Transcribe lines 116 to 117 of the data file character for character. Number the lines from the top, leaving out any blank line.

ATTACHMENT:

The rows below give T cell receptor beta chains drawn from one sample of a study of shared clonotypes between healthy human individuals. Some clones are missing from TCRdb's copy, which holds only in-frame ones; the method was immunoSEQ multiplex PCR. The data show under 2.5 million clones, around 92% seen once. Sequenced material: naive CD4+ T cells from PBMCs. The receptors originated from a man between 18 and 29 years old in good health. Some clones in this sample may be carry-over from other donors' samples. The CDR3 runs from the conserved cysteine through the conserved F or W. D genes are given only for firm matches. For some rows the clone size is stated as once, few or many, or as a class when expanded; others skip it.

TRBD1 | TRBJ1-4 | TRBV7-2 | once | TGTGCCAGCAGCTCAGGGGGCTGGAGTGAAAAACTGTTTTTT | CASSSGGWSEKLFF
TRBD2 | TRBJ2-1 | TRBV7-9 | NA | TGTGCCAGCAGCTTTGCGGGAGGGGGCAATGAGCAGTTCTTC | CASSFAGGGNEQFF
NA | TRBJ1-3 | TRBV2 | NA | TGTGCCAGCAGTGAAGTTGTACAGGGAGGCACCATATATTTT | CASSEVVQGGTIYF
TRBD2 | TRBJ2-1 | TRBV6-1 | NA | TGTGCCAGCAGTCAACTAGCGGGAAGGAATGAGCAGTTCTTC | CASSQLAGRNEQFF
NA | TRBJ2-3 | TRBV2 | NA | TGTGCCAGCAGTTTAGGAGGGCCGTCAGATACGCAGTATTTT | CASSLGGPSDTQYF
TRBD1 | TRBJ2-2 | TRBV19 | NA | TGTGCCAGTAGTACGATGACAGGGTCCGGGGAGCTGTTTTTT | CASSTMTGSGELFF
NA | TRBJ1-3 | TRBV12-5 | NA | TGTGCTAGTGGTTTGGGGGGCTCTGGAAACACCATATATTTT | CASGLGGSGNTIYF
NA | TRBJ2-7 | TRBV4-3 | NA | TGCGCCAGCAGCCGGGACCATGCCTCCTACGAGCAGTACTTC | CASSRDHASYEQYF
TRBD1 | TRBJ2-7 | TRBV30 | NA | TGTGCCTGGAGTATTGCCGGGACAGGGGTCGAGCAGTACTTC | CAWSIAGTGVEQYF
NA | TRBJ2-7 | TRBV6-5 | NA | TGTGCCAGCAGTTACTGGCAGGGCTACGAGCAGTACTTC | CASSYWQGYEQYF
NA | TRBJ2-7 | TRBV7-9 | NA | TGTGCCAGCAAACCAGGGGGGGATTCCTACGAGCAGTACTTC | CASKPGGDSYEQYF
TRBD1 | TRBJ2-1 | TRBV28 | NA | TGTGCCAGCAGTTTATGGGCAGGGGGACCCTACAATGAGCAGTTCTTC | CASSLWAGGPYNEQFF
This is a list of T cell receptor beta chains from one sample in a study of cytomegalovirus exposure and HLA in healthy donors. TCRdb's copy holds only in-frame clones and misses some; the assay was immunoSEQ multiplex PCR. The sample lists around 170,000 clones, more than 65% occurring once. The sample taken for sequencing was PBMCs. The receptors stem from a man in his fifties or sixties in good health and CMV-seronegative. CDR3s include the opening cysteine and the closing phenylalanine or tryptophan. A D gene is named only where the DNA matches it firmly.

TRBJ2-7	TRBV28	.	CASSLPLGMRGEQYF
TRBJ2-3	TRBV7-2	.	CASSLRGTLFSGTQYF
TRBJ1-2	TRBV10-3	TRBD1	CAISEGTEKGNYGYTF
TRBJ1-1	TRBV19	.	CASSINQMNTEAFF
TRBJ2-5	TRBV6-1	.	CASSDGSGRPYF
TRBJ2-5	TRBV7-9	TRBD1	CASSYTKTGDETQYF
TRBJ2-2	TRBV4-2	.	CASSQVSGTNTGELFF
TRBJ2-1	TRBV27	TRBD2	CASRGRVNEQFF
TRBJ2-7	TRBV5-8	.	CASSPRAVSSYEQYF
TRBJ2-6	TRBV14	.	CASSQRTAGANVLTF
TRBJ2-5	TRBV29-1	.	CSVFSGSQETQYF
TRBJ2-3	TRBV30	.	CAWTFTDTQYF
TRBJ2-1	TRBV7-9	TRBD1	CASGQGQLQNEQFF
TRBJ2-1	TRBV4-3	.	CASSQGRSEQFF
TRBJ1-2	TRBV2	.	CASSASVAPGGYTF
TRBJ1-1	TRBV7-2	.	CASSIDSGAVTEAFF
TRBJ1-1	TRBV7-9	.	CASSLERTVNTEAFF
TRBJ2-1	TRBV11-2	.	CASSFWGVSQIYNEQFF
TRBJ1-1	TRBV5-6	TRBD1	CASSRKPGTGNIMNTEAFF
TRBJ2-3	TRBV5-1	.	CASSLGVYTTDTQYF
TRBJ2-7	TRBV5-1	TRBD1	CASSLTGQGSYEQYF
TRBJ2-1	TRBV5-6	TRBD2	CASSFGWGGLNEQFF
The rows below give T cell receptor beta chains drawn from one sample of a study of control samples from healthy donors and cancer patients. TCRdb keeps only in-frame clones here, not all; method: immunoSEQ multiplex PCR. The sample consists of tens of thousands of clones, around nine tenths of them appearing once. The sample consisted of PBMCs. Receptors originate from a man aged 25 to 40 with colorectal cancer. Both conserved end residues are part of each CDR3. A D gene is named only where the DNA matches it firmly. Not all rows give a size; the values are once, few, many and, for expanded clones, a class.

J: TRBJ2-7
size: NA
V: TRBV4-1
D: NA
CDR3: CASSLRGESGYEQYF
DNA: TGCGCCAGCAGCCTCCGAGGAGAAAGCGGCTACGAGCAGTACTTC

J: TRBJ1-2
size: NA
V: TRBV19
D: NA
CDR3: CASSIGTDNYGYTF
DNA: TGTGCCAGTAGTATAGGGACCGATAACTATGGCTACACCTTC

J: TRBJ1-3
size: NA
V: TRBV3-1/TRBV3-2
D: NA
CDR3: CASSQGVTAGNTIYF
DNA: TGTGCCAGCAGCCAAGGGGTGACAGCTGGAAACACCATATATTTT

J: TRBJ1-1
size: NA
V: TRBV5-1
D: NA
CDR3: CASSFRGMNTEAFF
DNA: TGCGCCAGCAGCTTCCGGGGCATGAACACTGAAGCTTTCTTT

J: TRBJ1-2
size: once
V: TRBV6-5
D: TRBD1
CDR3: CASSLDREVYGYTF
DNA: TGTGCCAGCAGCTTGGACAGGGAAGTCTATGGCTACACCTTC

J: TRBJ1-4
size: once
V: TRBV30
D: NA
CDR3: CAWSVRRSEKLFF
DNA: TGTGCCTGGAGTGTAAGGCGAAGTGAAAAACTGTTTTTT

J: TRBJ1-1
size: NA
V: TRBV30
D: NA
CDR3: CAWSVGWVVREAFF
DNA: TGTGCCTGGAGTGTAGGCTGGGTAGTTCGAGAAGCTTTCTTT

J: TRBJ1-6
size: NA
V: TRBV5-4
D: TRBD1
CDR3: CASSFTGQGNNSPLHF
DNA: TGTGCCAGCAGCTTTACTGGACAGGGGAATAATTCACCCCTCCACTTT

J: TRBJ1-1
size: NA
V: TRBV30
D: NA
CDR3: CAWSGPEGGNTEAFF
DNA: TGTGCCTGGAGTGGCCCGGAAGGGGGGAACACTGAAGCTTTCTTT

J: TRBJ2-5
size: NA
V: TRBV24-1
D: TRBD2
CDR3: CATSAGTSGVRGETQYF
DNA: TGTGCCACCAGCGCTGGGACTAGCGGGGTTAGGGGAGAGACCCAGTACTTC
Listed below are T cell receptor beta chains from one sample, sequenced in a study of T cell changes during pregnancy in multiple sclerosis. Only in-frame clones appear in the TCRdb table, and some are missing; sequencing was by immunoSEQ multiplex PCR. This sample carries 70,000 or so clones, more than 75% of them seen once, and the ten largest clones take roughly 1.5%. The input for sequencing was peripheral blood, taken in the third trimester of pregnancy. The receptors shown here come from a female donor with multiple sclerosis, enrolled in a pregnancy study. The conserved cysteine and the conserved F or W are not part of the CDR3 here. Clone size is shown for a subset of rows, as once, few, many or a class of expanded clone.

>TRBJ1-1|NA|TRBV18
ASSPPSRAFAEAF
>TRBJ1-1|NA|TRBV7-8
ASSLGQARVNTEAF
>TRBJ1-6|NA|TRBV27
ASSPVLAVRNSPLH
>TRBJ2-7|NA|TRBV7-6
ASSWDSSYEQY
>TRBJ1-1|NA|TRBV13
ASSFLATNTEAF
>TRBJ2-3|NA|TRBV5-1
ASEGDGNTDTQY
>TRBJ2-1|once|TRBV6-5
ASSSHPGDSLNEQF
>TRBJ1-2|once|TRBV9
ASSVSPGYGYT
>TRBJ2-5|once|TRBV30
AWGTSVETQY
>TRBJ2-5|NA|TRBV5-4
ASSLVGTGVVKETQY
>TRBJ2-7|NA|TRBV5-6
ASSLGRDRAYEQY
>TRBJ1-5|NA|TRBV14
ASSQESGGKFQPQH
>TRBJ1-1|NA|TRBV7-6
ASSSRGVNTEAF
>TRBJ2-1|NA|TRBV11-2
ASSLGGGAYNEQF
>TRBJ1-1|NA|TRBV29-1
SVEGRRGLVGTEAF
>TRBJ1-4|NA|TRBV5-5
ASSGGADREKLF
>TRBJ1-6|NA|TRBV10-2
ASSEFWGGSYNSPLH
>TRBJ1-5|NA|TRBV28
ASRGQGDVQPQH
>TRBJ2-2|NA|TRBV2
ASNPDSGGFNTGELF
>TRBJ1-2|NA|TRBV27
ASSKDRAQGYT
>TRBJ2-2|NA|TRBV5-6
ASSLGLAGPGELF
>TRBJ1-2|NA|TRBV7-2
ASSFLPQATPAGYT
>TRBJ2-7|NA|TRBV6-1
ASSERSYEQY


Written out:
AWGTSVETQY
>TRBJ2-5|NA|TRBV5-4